Blog entry by Alan Chapman

by Alan Chapman - Thursday, 26 December 2019, 1:35 PM
Anyone in the world

Corporate Responsibility for Worker Suicides

Leadership, Suicide and the Anthropocene

This is a highly significant development in the responsibility of employers and corporations.

The responsibility is that the workplace should not be a cause of suicide.

While for most people this states the obvious, the principle is not generally reflected in law or practice.

The subject of suicide - and especially workplace and work-related suicide - is deeply relevant to the Anthropocene (i.e., the 'sixth extinction' and its mitigation and survival), because suicide is the ultimate negative outcome when things go wrong in life

Homicide is the other most extreme negative outcome when things go wrong in life, but suicide kills far more than homicide, and suicide is far less understood and prevented, far more dangerous, and far more damaging and expensive to society. 

Suicide is also a 'barometer' or 'litmus paper' or 'acid test' - i.e., a simple, quick easy measure - of the health of society, and all that this implies.  

We still do not measure workplace suicides, and even less so do we measure suicide attempts by workers.

We most certainly should do, if only because if we want to manage and improve anything, then we must measure it. 

This lack of measurement (globally generally) is understandable because suicide is perhaps life's greatest taboo, and is deeply frightening to most people, especially to corporate and institutional bosses, who naturally seek to avoid risk of legal or other formal accountability for the wellbeing of workers in the challenging context of modern leadership. 

Leaders, like us all, are simply trying to do their best, according to their upbringing, conditioning, training, natural biases, and pressures of life. 

Each of us sees the world in our own unique way. Nobody is born evil or reckless.  

Under sufficient pressure, each of us would die by suicide, and/or kill someone.

Nevertheless, this is legal ruling is a huge development, and a legal precedent that will send powerful vibrations around the world, especially in the leaderships of big organizations, and those responsible for laws and standards, education and training, regulation and compliance, and governance and future imaginings, of workplaces.

In time we will see these emerging principles extend also to the responsibility of corporations and institutions and service providers, i.e., to protect users and customers and suppliers and other stakeholders from suicide, and all that is implied by this. 

France Telecom/Orange Suicides - Bosses Jailed

I've been following this case since the suicides at Orange (now France Telecom) were first reported, in the early 2000s, especially around 2010.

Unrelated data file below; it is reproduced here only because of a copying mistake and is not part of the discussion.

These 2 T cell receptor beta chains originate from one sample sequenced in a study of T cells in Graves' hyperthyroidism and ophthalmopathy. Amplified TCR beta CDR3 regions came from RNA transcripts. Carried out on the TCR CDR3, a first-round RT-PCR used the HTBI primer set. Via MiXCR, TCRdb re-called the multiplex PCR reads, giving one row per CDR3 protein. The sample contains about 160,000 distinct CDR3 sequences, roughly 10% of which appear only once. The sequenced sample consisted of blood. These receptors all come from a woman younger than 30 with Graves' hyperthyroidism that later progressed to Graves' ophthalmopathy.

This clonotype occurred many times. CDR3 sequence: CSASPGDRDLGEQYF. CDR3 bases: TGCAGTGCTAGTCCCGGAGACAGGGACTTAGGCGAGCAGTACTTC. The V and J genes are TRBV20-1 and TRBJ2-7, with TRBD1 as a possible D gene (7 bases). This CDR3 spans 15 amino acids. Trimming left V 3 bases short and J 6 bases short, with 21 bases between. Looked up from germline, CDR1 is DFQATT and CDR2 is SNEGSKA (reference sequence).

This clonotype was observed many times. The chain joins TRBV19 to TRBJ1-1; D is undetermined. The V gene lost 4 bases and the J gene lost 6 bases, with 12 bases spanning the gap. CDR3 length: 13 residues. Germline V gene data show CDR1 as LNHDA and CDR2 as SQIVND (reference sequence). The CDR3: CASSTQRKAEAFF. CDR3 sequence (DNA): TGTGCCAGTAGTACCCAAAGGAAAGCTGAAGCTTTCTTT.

Below are a couple of news reports about the jailing of the bosses found guilty of the leadership that caused the suicides.

You can research and explore further in your own ways.

Having considerable personal suicide experience, and working in many aspects of suicide myself, I understand the effects of suicide on friends and loved ones of suicide victims. There are no words to explain it. 

That said, significantly, I also feel great pity for the bosses. They are perhaps deeply traumatised victims too, of the world we have all created; the Anthropocene.

Throughout time, all leaders necessarily struggle to balance the needs of the wellbeing of workers and followers, with the needs of sustaining the organisation for the 'greater good', or whatever term we might use to describe the aims of a leader.

When human systems reach a certain scale, it becomes impossible to reconcile the needs and wellbeing of everyone, internally and externally, and the leader must decide how to lead, according to what he/she believes is best.

In this case, according to the civilized improving world we generally seek to maintain and develop, the balance was wrong:

Future leadership - suicide and the Anthropocene

Where do we take this? 

Leadership, and suicide, and the Anthropocene...

What do we make of all this: these deeply valuable important 'gifts'  - this 'gold dust' of complaints and mistakes - by which we learn so much, so unimaginably infinitely greatly?

Because trauma is growth, and the biggest traumas, and most frightening taboos, are the biggest growth and learning; and thereby how we become all that we can be.

And specifically what lessons and improvements are enabled by this case?

Think about it. 

Think about what this means for you - as a leader and a follower, as a teacher and a learner, as a monster and a victim, because each of us is all of these - what does this all enable you to be, and how might this enable you to be all you can be? 



[ Modified: Thursday, 2 January 2020, 2:05 PM ]